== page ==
Great Tom Waits Song – Kentucky Avenue

Well, Eddie Grace’s Buick got four bullet holes in the side
And Charlie DeLisle is sittin’ at the top of an avocado tree
Mrs. Storm will stab you with a steak knife if you step on her lawn
I got a half a pack of Lucky Strikes, man, so come along with me
And let’s fill our pockets with macadamia nuts
And go over to Bobby Goodmanson’s and jump off the roof

Still more lushly sentimental was “Kentucky Avenue,” the great song of Waits’ childhood. One of his most unashamedly emotional outpourings, it mourned lost innocence with a compassion few other songwriters have ever attempted, let alone achieved. This wasn’t The Waltons—the lyric was full of wanton violence and vandalism—but as the song reached its climax, the love in Waits’ voice, heaved from his memory, was almost too much to bear.
-Barney Hoskyns (Lowside of the Road: A Life of Tom Waits)

Studio version:

Facts

from the album Blue Valentine
Released September 1978
Recorded July 24 – August 26, 1978, at Filmways/Heider Recording, Hollywood, CA
Genre Jazz, Blues
Length 4:33
Label Asylum
Songwriter Tom Waits
Producer Bones Howe

I grew up on a street called Kentucky Avenue in Whittier, California. My dad was teaching night school at Montebello. I had a little tree fort and everything. I had my first cigarette when I was about seven years old. It was such a thrill. I used to pick ’em up right out of the gutter after it was raining. My dad smoked Kents. Now, I never liked Kents – I tried to get him to change brands. I used to repair everybody’s bicycles in the neighborhood. I was the little neighborhood mechanic. There was a guy called Joey Navinski who played the trombone, and a guy called Dickie Faulkner whose nose was always running. And there was a woman called Mrs. Storm. She lived with her sister. She used to sit in her kitchen with her window open and a twelve-gauge shotgun [sticking] out of it … so we took the long way around.”
(Source: Live at the Apollo Theatre, London, UK. March 23, 1976)

“My best friend, when I was a kid, had polio. I didn’t understand what polio was. I just knew it took him longer to get to the bus stop than me. I dunno. Sometimes I think kids know more than anybody. I rode a train once to Santa Barbara with this kid and it almost seemed like he lived a life somewhere before he was born and he brought what he knew with him into this world and so…” His voice fades off for a moment, then, “…It’s what you don’t know that’s usually more interesting. Things you wonder about, things you have yet to make up your mind about. There’s more to deal with than just your fundamental street wisdom. Dreams. Nightmares.”
(Source: “Tom Waits: Waits And Double Measures” Smash Hits magazine by Johnny Black. March 18, 1981)

Mojo Magazine listed Waits’ vocal performance in the song as one of the 100 greatest voices in the world.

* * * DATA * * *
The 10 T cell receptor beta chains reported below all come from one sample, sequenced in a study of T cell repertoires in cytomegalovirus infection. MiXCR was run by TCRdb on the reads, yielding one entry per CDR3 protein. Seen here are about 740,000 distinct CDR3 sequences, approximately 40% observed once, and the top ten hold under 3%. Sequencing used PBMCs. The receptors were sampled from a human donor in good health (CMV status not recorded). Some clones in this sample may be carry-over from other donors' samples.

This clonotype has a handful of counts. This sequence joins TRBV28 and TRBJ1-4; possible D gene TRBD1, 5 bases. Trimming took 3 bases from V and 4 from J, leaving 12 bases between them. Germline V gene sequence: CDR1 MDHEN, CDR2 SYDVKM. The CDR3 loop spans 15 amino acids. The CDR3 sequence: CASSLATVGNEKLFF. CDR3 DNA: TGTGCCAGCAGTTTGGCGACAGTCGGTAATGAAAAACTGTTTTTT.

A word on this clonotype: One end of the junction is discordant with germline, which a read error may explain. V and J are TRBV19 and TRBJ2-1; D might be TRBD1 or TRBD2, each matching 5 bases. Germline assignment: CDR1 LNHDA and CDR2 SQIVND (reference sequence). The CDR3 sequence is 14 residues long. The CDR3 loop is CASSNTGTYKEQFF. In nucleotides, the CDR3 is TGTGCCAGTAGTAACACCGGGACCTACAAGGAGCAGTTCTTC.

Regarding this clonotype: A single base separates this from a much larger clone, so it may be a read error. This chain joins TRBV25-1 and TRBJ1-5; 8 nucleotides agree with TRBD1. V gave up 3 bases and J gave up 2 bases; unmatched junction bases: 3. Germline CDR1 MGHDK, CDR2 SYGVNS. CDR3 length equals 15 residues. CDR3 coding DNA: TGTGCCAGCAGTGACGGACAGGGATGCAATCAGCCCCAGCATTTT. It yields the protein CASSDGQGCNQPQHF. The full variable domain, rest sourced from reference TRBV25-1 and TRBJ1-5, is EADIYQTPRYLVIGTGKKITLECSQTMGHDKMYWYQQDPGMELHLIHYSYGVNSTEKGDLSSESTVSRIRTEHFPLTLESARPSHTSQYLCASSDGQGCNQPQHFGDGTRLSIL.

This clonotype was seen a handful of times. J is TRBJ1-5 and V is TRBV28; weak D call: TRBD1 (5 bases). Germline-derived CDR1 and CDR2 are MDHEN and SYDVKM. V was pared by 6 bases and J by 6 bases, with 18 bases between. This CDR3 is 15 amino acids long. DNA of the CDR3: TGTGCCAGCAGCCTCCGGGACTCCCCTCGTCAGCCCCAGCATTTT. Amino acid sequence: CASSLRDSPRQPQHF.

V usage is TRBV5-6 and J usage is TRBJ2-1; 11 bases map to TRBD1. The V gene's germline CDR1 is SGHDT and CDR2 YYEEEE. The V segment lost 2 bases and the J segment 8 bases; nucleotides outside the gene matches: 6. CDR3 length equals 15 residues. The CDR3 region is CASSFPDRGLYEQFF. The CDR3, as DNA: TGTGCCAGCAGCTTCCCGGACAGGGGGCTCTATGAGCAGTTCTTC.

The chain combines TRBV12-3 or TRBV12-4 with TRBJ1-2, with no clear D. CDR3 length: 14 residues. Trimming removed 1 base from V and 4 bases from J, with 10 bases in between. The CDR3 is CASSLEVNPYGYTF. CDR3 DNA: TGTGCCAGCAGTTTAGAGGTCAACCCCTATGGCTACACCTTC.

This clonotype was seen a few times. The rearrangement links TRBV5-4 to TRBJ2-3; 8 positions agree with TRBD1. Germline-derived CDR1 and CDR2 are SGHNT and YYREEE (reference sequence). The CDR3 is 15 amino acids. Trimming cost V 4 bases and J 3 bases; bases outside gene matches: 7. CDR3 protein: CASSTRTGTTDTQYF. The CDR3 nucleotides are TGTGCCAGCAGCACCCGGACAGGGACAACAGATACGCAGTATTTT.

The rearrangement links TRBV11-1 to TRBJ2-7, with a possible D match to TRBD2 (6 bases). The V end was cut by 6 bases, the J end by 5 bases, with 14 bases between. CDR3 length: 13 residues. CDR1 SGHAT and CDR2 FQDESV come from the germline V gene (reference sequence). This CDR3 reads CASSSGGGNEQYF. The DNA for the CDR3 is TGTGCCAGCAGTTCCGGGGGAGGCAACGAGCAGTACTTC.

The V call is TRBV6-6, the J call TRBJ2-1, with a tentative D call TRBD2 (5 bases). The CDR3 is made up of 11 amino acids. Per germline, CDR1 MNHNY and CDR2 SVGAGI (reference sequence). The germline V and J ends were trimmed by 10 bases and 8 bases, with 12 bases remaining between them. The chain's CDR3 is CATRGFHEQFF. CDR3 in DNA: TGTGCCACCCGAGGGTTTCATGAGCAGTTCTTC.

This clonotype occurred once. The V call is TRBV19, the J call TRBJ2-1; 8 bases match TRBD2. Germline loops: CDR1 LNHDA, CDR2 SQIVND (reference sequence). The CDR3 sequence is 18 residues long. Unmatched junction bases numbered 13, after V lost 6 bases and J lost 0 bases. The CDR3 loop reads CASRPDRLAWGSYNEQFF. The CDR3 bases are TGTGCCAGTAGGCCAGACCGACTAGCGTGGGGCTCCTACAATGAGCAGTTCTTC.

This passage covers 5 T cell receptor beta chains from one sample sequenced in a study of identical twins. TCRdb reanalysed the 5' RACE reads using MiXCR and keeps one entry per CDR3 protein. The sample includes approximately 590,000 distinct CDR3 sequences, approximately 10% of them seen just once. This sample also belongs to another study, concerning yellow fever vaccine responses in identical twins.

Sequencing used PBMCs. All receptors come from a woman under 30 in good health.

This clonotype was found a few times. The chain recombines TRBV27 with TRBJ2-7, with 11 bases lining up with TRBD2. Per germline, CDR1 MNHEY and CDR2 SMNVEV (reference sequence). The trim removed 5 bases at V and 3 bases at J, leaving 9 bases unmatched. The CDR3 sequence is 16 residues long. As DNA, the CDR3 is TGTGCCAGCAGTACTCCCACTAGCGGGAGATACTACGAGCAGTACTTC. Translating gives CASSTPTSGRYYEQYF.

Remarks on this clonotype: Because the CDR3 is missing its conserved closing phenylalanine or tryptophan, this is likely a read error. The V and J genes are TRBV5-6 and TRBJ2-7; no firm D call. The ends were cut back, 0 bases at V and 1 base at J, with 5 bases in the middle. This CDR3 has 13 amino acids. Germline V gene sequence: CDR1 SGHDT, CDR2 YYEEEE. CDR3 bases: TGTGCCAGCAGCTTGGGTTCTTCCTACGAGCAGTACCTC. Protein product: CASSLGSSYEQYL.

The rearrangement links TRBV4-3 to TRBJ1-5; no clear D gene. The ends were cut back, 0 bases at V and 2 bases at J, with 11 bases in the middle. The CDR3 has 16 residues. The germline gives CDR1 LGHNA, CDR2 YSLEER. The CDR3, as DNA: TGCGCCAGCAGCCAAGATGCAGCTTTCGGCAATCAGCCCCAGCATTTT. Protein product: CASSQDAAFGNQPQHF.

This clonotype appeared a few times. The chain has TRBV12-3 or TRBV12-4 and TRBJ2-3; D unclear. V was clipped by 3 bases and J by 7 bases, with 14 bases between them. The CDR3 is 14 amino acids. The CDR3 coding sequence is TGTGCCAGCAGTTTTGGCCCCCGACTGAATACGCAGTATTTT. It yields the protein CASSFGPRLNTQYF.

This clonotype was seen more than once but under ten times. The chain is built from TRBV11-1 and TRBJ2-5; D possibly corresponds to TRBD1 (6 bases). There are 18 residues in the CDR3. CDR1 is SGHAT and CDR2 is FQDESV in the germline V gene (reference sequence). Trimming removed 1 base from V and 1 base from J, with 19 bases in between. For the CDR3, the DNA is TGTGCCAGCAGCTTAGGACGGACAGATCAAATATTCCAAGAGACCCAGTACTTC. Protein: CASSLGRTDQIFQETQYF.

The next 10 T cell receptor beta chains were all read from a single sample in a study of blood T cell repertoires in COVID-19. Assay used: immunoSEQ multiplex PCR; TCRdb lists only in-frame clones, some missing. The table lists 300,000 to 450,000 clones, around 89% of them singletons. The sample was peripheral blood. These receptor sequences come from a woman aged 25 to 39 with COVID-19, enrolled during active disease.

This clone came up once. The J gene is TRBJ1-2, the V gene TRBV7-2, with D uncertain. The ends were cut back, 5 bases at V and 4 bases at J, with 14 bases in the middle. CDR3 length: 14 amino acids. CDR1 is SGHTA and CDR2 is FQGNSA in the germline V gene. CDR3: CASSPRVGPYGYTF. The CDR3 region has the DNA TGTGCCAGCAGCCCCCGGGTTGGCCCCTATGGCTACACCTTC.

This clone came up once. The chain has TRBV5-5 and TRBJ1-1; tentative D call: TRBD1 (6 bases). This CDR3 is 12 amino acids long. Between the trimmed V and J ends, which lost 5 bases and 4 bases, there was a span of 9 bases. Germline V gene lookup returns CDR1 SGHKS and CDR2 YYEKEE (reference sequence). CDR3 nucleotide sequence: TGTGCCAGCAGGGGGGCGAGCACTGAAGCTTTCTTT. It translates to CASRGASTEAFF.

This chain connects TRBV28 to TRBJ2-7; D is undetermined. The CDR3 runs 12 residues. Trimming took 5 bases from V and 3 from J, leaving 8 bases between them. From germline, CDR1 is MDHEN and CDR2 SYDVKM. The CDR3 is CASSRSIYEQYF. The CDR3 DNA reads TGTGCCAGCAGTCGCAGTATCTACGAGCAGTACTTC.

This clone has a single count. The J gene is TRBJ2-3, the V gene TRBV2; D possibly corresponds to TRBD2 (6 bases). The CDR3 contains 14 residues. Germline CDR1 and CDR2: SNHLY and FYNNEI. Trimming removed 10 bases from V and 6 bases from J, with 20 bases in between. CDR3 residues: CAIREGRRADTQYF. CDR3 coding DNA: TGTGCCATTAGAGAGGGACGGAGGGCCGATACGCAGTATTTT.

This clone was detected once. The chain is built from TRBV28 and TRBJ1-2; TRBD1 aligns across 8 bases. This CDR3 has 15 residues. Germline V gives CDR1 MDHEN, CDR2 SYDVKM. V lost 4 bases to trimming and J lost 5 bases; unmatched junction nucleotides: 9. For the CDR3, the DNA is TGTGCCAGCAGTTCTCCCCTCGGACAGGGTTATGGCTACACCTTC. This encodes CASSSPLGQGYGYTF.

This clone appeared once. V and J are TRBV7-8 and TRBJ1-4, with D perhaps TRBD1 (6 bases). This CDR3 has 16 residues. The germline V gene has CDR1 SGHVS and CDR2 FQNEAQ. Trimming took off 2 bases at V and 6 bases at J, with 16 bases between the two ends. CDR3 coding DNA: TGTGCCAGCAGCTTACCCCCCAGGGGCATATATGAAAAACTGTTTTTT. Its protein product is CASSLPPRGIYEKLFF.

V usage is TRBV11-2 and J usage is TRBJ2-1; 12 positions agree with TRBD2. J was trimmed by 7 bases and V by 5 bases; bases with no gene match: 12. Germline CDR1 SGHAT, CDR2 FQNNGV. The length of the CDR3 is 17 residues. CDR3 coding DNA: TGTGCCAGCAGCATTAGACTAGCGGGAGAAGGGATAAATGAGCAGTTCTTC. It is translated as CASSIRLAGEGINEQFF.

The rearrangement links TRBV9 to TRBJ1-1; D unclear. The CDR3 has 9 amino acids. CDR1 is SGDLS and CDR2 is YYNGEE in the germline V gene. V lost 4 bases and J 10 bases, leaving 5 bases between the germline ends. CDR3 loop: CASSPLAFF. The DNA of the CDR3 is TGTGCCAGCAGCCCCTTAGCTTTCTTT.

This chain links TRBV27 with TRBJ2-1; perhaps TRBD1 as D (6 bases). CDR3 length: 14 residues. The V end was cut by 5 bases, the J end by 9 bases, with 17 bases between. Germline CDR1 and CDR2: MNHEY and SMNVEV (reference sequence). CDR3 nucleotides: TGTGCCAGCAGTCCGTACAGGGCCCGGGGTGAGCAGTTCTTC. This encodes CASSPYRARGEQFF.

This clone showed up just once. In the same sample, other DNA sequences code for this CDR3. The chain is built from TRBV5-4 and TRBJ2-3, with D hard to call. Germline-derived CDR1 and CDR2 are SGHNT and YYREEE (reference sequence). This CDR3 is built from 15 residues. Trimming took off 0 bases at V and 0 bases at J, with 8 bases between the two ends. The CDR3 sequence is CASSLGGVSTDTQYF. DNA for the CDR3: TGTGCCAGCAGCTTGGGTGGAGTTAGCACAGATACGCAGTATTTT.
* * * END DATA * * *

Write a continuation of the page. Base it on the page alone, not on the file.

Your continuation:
Lyrics

Well Eddie Grace’s Buick got four bullet holes in the side
And Charlie DeLisle is sittin at the top of an avocado tree
Mrs. Storm will stab you with a steak knife if you step on her lawn
I got a half a pack of Lucky Strikes man so come along with me
And let’s fill our pockets with macadamia nuts
And go over to Bobby Goodmanson’s and jump off the roof

Well Hilda plays strip poker with the Mummers ‘cross the street
Joey Navinski says she put her tongue in his mouth
And Dicky Faulkner’s got a switchblade and some gooseneck risers
That eucalyptus is a hunchback there’s a wind down from the south
So let me tie you up with kite string and I’ll show you the scabs on my knee
Watch out for the broken glass put your shoes and socks on
And come along with me

Let’s follow that fire truck I think your house is burnin down
And go down to the hobo jungle and kill some rattlesnakes with a trowel
And we’ll break all the windows in the old Anderson place
And we’ll steal a bunch of boysenberries and I’ll smear em on your face
I’ll get a dollar from my mama’s purse and buy that skull and crossbones ring
And you can wear it round your neck on an old piece of string

Then we’ll spit on Ronnie Arnold and flip him the bird
And slash the tires on the school bus now don’t say a word
I’ll take a rusty nail and scratch your initials in my arm
And I’ll show you how to sneak up on the roof of the drugstore
I’ll take the spokes from your wheelchair and a magpie’s wings
And I’ll tie ’em to your shoulders and your feet
I’ll steal a hacksaw from my dad and cut the braces off your legs
And we’ll bury them tonight out in the cornfield
Just put a church key in your pocket we’ll hop that freight train in the hall
We’ll slide all the way down the drain to New Orleans in the fall

Live version

BBC July-26, 1979:

Childhood is very important to me as a writer, I think the things that happen then, the way you perceive them and remember them in later life, have a very big effect on what you do later on.” “That one came over a little dramatic, a little puffed up, but when I was 10 my best friend was called Kipper, he had polio and was in a wheelchair – we used to race each other to the bus stop.
(Source: “Hard Rain” New Musical Express (UK), by Gavin Martin. Date: New York. October 19, 1985)

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